Monroe County History

Prior to Establishment

French missionaries came to this territory as early as 1634. They named the river the River Aux Raisin because of the many grapes in this locality. A trading post and fort were established here in 1778. Francois Navarre was the first white settler in 1780. The first settlement was called Frenchtown when about 100 French families came here from Detroit and Canada. The American Flag was first raised in Michigan at Monroe in honor of President James Monroe. St. Antoine's Church on the banks of the River Raisin was the second church in the state.

Early Records

First records on file in the County Clerk's Office:

  • Birth Records: 1874
  • Death Records: 1867
  • Marriage Records: 1818


Monroe County was established in July, 1817 as one of the first steps in the organization of the Michigan territory after the War of 1812. The old settlement of Frenchtown, which centered upon the square of the present Courthouse, took the name of Monroe and became the County Seat in September 1817

The original Courthouse was a two-story structure, built of logs and located across the street from the present Courthouse at the current site of the Presbyterian Church. It housed not only the Court, but also the jail and the jailer's quarters, and served as such from 1818 to 1839. A new stone Courthouse was constructed in 1839 on the site of the present Courthouse. It served Monroe County until February 28, 1879 when it was almost destroyed by fire. There still remains, in the County Clerk's Office, some of the partially burned records, and some records dating back to 1856, which are still legible and are used for historical facts. The present courthouse was built in 1880, and there have since been three additions. The first was built in 1954 directly behind the structure along Washington Street. The second was constructed in 1966 along First Street and the most recent was built in 1986 on the site of the former jail.

During the early morning hours of April 13, 1992, an arsonist set fire to the Monroe County Courthouse. Fires were set in four separate locations, with extensive damage to the Probate Court, the Historic Circuit Courtroom, Treasurer's Office and main entrance. The restoration and remodeling took some ten months to complete, at a cost of $930,000.00. The arsonist has yet to be apprehended, despite the offering of a $25,000.00 reward by the County Board of Commissioners for information leading to the arrest, prosecution and conviction of the person(s) responsible.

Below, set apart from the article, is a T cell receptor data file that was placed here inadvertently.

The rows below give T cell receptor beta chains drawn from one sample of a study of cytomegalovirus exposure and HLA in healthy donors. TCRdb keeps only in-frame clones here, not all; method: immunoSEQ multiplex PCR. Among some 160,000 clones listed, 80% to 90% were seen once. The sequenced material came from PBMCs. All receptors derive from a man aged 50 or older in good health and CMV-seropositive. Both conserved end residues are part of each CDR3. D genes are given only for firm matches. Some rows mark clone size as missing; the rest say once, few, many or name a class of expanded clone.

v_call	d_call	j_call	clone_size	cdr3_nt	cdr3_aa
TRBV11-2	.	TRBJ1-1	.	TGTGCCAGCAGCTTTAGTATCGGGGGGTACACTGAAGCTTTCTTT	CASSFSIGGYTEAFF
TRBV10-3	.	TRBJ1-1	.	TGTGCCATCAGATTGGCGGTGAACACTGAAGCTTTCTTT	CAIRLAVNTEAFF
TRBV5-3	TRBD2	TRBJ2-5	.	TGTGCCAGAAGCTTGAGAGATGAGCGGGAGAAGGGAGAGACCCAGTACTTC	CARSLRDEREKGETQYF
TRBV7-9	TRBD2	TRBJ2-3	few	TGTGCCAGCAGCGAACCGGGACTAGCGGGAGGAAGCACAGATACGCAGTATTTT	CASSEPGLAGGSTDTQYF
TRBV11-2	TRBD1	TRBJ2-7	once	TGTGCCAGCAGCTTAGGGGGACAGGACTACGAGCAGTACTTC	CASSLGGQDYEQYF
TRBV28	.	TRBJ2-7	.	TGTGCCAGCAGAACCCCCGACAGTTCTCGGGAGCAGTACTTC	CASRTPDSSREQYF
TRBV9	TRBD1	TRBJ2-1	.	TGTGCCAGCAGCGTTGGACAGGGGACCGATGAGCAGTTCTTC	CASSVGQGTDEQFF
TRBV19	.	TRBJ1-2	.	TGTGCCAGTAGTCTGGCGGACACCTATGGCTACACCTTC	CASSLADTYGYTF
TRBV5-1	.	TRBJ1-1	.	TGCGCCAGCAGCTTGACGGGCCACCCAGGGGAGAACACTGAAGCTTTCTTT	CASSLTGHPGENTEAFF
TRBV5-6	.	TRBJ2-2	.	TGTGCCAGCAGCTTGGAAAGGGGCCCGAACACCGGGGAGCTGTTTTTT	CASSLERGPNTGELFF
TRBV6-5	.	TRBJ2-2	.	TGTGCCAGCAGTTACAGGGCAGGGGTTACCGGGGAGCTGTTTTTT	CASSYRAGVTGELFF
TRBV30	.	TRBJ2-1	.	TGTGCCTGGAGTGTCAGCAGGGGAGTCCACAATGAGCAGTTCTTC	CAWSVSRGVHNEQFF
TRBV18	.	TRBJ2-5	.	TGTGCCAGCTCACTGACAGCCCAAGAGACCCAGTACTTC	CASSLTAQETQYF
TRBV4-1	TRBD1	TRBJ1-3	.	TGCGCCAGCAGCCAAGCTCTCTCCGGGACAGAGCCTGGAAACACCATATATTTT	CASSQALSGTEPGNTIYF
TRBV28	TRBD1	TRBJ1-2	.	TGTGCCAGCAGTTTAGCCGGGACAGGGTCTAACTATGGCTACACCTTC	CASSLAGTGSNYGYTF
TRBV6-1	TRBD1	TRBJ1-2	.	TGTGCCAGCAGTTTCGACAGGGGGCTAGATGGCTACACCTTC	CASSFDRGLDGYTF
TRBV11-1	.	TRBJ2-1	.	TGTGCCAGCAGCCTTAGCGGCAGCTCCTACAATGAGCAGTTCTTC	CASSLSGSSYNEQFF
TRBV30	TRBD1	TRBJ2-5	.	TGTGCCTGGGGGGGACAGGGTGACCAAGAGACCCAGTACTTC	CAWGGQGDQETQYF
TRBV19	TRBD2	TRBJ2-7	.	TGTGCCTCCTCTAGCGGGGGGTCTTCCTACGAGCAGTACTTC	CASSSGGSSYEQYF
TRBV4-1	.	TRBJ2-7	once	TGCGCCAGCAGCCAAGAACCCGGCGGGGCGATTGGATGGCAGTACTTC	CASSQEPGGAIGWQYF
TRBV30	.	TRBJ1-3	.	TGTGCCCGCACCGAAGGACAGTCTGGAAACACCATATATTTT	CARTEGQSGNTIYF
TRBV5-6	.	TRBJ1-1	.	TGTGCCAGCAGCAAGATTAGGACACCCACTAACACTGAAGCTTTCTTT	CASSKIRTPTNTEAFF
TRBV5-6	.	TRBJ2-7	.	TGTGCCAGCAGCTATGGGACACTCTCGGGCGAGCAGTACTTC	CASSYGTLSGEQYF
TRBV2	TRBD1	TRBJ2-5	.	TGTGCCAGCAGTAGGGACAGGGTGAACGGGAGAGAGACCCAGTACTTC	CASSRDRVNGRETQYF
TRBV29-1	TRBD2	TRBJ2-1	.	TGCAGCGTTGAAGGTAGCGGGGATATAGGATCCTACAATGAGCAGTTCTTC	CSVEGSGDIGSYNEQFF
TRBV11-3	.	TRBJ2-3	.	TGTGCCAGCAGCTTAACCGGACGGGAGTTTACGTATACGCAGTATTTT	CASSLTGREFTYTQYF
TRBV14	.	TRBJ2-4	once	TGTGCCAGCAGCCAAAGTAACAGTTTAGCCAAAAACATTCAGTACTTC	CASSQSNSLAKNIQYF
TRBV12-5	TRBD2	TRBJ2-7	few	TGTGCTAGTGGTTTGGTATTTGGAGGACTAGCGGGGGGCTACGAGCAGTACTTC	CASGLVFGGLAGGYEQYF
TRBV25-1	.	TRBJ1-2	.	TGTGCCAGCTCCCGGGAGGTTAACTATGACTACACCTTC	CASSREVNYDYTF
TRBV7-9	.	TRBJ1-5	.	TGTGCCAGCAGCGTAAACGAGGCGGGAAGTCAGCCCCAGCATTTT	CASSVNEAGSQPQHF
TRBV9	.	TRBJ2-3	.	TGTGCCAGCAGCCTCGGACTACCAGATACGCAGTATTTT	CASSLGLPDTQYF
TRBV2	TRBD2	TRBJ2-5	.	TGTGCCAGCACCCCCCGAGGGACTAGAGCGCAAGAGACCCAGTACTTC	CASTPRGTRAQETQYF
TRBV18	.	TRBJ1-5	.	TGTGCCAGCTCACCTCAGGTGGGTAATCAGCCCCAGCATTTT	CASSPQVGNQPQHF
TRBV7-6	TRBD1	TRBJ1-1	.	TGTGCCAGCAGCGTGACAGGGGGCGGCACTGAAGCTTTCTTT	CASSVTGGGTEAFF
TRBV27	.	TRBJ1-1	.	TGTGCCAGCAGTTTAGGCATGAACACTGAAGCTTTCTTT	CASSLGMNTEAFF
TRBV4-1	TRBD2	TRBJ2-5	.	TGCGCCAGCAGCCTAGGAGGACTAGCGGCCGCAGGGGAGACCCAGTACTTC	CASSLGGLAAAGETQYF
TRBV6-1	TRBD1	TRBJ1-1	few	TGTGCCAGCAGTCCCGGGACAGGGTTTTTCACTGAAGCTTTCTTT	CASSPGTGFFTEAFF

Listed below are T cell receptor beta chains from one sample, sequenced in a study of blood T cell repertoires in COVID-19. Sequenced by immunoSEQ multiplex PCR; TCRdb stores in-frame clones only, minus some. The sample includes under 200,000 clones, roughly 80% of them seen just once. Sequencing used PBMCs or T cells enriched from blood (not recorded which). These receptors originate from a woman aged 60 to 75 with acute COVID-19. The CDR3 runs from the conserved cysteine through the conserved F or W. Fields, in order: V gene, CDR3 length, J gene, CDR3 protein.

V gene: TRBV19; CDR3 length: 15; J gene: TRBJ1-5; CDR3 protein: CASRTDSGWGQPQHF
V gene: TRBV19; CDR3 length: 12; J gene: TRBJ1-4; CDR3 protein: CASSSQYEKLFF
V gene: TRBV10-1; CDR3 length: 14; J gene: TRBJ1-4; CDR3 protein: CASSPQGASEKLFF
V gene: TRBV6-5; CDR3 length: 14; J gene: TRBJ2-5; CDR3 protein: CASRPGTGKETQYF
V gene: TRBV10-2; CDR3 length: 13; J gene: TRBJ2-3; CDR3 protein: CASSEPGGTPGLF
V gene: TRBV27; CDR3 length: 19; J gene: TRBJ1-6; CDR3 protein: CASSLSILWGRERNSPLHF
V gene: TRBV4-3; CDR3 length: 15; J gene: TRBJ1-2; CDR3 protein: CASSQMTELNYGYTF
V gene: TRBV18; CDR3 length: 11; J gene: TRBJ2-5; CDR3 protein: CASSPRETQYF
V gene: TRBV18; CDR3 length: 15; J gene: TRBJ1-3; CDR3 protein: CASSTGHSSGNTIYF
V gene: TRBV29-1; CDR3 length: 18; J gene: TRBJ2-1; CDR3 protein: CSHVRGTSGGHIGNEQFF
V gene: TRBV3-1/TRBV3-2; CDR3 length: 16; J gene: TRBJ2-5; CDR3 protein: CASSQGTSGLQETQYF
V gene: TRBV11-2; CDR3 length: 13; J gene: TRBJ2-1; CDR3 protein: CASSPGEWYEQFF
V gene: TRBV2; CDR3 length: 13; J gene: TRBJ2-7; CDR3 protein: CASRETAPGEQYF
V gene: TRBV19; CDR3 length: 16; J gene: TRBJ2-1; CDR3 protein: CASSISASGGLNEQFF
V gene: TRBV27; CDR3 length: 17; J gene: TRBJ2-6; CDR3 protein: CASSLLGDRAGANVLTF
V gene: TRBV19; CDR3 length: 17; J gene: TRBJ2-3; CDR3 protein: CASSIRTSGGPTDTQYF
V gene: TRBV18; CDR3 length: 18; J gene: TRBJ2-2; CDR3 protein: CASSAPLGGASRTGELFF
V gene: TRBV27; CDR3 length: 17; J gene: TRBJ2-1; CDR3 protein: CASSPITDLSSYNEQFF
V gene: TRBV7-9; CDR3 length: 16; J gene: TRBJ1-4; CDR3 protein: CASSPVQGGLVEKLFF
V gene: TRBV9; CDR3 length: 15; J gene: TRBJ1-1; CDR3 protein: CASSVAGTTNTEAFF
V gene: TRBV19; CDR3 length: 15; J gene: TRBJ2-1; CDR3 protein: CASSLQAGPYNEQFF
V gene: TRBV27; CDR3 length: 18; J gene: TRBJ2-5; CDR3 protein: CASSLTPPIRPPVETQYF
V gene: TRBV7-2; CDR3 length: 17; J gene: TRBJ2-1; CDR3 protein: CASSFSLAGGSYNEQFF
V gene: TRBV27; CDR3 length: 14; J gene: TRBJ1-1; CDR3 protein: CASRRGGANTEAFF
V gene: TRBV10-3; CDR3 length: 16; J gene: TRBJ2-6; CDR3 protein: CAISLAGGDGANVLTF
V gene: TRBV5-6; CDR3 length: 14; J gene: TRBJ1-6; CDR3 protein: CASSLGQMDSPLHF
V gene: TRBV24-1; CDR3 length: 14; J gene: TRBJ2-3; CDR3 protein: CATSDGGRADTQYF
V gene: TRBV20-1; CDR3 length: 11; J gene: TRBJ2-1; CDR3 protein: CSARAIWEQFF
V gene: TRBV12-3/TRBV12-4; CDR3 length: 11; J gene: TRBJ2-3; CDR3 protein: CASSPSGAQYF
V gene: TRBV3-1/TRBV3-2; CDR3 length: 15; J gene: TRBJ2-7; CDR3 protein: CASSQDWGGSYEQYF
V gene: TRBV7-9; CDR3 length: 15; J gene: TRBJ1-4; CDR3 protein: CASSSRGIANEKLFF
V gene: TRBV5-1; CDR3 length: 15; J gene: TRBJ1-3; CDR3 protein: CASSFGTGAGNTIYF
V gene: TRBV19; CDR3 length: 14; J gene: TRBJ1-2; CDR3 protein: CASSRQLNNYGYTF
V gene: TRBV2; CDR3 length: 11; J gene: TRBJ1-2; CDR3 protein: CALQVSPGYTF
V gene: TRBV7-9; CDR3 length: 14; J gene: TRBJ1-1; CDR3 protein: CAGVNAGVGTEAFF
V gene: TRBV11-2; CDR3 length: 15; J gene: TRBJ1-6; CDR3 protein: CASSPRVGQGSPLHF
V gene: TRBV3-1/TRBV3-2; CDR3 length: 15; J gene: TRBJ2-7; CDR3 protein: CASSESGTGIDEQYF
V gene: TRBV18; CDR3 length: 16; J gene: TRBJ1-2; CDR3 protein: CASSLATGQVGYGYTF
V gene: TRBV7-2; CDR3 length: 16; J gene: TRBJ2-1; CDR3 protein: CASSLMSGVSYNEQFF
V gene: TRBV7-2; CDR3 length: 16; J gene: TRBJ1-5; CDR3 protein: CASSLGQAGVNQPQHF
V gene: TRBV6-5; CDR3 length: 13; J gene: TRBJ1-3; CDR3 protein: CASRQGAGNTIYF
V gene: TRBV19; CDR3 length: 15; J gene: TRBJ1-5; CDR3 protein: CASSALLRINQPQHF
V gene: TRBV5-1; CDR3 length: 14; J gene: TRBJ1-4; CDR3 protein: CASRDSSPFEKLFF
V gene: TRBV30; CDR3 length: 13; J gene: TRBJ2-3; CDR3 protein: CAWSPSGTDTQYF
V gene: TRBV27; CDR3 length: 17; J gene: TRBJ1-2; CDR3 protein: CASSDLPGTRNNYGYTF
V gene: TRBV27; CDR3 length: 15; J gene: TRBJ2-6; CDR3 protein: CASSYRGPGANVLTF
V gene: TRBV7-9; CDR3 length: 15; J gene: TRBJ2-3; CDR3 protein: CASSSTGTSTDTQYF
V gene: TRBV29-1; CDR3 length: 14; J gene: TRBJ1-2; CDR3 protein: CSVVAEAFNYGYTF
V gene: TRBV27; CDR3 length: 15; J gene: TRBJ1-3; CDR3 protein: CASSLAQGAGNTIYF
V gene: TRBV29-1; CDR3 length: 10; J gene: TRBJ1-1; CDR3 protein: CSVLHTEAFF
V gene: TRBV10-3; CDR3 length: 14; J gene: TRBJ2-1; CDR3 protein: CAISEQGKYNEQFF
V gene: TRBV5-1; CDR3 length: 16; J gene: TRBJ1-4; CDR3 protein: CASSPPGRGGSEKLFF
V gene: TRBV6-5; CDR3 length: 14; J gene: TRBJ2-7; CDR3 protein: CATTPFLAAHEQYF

In addition to the County Courthouse, several other buildings have been built or acquired to house County offices. The Johnson-Phinney home was purchased with other adjacent property in 1960 and was then known as the Courthouse Annex. This historic structure was moved in 1977 from its original location next to the Courthouse to the corner of Second and Cass Streets, where it housed the Monroe County Chamber of Commerce for some time.  The Stoner-Kemmerling Building, across from the Courthouse, was purchased in 1970, and extensive remodeling of that facility began in late 1988 and was completed in 1989.

The population of the County has grown from 1,340 in 1810 to 154,814 in 2005, based upon estimates of the Southeast Michigan Council of Governments.

Development of County Government in Michigan

We trace the beginnings of the Michigan local government system to the adoption of the Northwest Ordinance in 1785 and 1787, the Continental Congress' charter for the settling and governing of the lands west of Pennsylvania to the Mississippi River and north of the Ohio River. The Northwest Ordinance provided for the temporary rule of these lands by the national government until states were organized in the territory.